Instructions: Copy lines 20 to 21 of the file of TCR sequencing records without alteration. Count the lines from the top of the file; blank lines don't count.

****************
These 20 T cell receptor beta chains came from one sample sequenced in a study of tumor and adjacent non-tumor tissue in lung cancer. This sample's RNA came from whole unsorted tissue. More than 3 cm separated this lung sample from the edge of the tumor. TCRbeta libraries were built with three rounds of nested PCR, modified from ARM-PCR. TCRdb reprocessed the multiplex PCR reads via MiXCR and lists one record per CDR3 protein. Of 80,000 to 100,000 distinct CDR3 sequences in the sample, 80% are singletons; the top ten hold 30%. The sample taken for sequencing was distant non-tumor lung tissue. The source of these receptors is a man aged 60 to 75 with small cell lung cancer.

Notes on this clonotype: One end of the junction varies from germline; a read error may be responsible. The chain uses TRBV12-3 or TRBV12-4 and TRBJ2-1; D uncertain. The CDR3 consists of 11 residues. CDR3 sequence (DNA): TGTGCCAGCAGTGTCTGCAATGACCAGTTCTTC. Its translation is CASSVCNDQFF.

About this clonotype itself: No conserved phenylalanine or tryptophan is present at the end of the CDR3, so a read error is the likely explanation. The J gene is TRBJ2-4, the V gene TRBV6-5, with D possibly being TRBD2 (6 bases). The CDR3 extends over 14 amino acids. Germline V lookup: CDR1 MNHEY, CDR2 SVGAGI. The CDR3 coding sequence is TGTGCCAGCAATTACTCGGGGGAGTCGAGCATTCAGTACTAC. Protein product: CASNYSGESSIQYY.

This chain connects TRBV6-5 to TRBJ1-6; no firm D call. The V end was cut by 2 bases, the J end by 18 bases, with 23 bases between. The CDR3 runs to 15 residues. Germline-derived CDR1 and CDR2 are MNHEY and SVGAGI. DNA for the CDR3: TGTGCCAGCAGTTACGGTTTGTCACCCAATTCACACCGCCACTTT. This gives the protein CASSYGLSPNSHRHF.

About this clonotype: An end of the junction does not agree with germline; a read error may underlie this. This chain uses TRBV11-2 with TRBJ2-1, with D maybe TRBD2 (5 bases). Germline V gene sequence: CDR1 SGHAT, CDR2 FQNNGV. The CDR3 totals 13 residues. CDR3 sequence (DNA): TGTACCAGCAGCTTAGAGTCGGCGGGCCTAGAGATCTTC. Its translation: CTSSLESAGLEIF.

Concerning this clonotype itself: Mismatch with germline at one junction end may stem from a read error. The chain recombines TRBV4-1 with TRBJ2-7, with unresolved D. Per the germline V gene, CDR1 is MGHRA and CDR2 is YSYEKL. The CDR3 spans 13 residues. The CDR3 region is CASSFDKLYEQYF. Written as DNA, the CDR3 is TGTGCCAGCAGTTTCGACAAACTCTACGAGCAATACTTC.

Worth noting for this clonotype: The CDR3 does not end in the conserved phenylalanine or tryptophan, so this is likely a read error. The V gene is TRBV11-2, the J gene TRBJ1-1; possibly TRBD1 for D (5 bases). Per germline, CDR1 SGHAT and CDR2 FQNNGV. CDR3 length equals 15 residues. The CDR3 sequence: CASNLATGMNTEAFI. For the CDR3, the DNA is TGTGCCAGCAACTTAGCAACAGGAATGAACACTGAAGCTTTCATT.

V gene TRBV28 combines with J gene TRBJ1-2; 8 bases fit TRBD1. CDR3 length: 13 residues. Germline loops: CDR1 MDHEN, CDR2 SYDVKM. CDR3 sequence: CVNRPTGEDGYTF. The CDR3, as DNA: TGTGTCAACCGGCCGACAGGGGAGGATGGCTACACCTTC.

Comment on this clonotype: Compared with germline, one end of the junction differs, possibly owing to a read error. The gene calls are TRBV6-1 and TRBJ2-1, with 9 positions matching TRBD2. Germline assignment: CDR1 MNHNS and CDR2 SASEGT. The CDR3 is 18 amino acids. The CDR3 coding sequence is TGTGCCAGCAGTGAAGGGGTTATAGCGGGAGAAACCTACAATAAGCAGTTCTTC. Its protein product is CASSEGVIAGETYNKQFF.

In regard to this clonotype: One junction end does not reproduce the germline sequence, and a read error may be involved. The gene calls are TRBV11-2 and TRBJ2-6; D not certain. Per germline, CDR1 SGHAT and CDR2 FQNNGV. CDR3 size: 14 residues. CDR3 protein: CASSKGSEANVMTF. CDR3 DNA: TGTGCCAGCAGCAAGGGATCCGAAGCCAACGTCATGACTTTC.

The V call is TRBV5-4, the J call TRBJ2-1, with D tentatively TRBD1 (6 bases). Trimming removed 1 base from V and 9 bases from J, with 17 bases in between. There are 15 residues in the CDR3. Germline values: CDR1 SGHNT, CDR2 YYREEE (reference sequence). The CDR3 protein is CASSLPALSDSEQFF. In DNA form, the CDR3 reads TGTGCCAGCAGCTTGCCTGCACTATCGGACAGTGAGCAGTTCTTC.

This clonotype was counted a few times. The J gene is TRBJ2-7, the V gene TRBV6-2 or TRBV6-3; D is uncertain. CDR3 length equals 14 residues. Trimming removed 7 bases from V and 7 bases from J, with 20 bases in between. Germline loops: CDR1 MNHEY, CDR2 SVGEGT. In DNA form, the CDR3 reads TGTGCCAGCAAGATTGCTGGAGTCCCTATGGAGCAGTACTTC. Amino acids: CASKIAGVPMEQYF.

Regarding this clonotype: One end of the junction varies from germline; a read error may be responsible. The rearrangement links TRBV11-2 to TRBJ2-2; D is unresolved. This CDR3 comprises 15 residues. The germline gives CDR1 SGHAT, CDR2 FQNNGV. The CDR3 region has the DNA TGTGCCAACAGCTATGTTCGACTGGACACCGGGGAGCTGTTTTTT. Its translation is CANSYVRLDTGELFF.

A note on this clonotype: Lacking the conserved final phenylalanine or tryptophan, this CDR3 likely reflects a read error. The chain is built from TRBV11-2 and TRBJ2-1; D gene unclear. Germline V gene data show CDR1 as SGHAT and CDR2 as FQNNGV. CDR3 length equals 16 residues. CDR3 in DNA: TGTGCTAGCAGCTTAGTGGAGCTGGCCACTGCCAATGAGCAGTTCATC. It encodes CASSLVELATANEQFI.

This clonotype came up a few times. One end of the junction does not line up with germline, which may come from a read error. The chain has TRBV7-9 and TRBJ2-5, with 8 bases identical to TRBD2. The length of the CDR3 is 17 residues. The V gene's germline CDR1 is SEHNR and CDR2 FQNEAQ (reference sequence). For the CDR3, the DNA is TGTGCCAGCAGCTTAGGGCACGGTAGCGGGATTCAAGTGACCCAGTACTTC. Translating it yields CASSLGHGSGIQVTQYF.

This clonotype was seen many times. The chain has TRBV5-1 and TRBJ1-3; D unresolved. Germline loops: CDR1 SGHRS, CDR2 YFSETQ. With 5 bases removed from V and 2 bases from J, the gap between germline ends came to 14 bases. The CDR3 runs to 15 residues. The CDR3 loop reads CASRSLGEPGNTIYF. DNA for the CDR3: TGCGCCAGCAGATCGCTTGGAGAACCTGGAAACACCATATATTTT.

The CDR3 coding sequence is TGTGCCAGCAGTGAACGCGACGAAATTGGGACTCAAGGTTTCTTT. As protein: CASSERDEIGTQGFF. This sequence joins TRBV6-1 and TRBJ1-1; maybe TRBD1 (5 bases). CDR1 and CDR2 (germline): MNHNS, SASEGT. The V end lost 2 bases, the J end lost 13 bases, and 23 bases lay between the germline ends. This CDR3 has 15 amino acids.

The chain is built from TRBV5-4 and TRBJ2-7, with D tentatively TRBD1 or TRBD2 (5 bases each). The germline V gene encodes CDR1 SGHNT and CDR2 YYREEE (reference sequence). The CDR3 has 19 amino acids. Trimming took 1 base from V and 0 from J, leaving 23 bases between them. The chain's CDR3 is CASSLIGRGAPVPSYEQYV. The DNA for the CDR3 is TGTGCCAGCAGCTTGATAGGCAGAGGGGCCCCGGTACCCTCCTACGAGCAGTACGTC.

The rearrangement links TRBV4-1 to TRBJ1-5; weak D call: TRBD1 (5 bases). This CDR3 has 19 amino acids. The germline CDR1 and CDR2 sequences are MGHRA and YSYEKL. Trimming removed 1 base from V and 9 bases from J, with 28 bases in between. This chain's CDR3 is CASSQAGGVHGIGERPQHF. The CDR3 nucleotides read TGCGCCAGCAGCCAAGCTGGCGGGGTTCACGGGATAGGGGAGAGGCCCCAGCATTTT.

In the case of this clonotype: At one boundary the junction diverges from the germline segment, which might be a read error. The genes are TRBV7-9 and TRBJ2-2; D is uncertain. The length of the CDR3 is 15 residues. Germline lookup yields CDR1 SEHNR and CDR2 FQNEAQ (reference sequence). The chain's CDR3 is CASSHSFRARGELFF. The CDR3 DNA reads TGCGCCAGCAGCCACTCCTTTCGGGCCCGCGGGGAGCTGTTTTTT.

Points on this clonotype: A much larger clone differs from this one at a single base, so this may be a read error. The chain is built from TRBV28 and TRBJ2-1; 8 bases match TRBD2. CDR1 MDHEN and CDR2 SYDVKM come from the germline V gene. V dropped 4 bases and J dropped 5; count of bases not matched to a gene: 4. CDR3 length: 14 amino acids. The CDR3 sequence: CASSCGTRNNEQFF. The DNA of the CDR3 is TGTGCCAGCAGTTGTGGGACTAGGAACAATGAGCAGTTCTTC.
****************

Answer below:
In the case of this clonotype: At one boundary the junction diverges from the germline segment, which might be a read error. The genes are TRBV7-9 and TRBJ2-2; D is uncertain. The length of the CDR3 is 15 residues. Germline lookup yields CDR1 SEHNR and CDR2 FQNEAQ (reference sequence). The chain's CDR3 is CASSHSFRARGELFF. The CDR3 DNA reads TGCGCCAGCAGCCACTCCTTTCGGGCCCGCGGGGAGCTGTTTTTT.

Points on this clonotype: A much larger clone differs from this one at a single base, so this may be a read error. The chain is built from TRBV28 and TRBJ2-1; 8 bases match TRBD2. CDR1 MDHEN and CDR2 SYDVKM come from the germline V gene. V dropped 4 bases and J dropped 5; count of bases not matched to a gene: 4. CDR3 length: 14 amino acids. The CDR3 sequence: CASSCGTRNNEQFF. The DNA of the CDR3 is TGTGCCAGCAGTTGTGGGACTAGGAACAATGAGCAGTTCTTC.